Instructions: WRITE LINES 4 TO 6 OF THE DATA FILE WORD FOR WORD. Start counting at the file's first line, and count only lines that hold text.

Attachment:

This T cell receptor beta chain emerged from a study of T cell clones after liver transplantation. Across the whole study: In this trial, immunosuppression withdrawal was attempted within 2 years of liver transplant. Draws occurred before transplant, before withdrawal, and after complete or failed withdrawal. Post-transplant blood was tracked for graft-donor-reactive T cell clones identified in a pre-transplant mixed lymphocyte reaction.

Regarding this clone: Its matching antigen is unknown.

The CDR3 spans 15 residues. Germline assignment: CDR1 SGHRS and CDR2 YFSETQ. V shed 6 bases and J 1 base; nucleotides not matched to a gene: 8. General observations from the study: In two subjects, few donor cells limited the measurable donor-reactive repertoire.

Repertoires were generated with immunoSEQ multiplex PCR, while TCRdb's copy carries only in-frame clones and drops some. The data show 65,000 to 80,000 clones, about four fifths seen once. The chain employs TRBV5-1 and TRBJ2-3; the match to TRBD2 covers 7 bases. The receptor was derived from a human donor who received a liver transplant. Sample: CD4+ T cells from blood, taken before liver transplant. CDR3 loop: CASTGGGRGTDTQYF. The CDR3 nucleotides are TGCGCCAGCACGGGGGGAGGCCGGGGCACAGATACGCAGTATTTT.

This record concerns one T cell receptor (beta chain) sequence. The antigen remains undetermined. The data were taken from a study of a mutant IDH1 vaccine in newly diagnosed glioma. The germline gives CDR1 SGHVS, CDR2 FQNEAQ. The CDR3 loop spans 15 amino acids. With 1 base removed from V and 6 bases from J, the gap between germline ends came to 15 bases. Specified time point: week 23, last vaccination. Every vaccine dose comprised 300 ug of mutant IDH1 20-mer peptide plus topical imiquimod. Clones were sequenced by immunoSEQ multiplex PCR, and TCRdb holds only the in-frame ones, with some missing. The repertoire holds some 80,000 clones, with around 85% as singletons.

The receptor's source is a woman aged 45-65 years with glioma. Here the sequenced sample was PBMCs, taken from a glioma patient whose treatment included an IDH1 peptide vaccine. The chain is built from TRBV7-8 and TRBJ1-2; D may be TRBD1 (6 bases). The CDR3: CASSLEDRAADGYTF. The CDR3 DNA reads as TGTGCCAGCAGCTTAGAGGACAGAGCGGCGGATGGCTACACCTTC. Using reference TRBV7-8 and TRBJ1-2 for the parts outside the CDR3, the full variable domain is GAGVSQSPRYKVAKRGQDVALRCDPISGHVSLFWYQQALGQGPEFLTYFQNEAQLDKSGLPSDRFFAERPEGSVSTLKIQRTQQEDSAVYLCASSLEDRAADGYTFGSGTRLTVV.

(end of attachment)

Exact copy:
Repertoires were generated with immunoSEQ multiplex PCR, while TCRdb's copy carries only in-frame clones and drops some. The data show 65,000 to 80,000 clones, about four fifths seen once. The chain employs TRBV5-1 and TRBJ2-3; the match to TRBD2 covers 7 bases. The receptor was derived from a human donor who received a liver transplant. Sample: CD4+ T cells from blood, taken before liver transplant. CDR3 loop: CASTGGGRGTDTQYF. The CDR3 nucleotides are TGCGCCAGCACGGGGGGAGGCCGGGGCACAGATACGCAGTATTTT.

This record concerns one T cell receptor (beta chain) sequence. The antigen remains undetermined. The data were taken from a study of a mutant IDH1 vaccine in newly diagnosed glioma. The germline gives CDR1 SGHVS, CDR2 FQNEAQ. The CDR3 loop spans 15 amino acids. With 1 base removed from V and 6 bases from J, the gap between germline ends came to 15 bases. Specified time point: week 23, last vaccination. Every vaccine dose comprised 300 ug of mutant IDH1 20-mer peptide plus topical imiquimod. Clones were sequenced by immunoSEQ multiplex PCR, and TCRdb holds only the in-frame ones, with some missing. The repertoire holds some 80,000 clones, with around 85% as singletons.

The receptor's source is a woman aged 45-65 years with glioma. Here the sequenced sample was PBMCs, taken from a glioma patient whose treatment included an IDH1 peptide vaccine. The chain is built from TRBV7-8 and TRBJ1-2; D may be TRBD1 (6 bases). The CDR3: CASSLEDRAADGYTF. The CDR3 DNA reads as TGTGCCAGCAGCTTAGAGGACAGAGCGGCGGATGGCTACACCTTC. Using reference TRBV7-8 and TRBJ1-2 for the parts outside the CDR3, the full variable domain is GAGVSQSPRYKVAKRGQDVALRCDPISGHVSLFWYQQALGQGPEFLTYFQNEAQLDKSGLPSDRFFAERPEGSVSTLKIQRTQQEDSAVYLCASSLEDRAADGYTFGSGTRLTVV.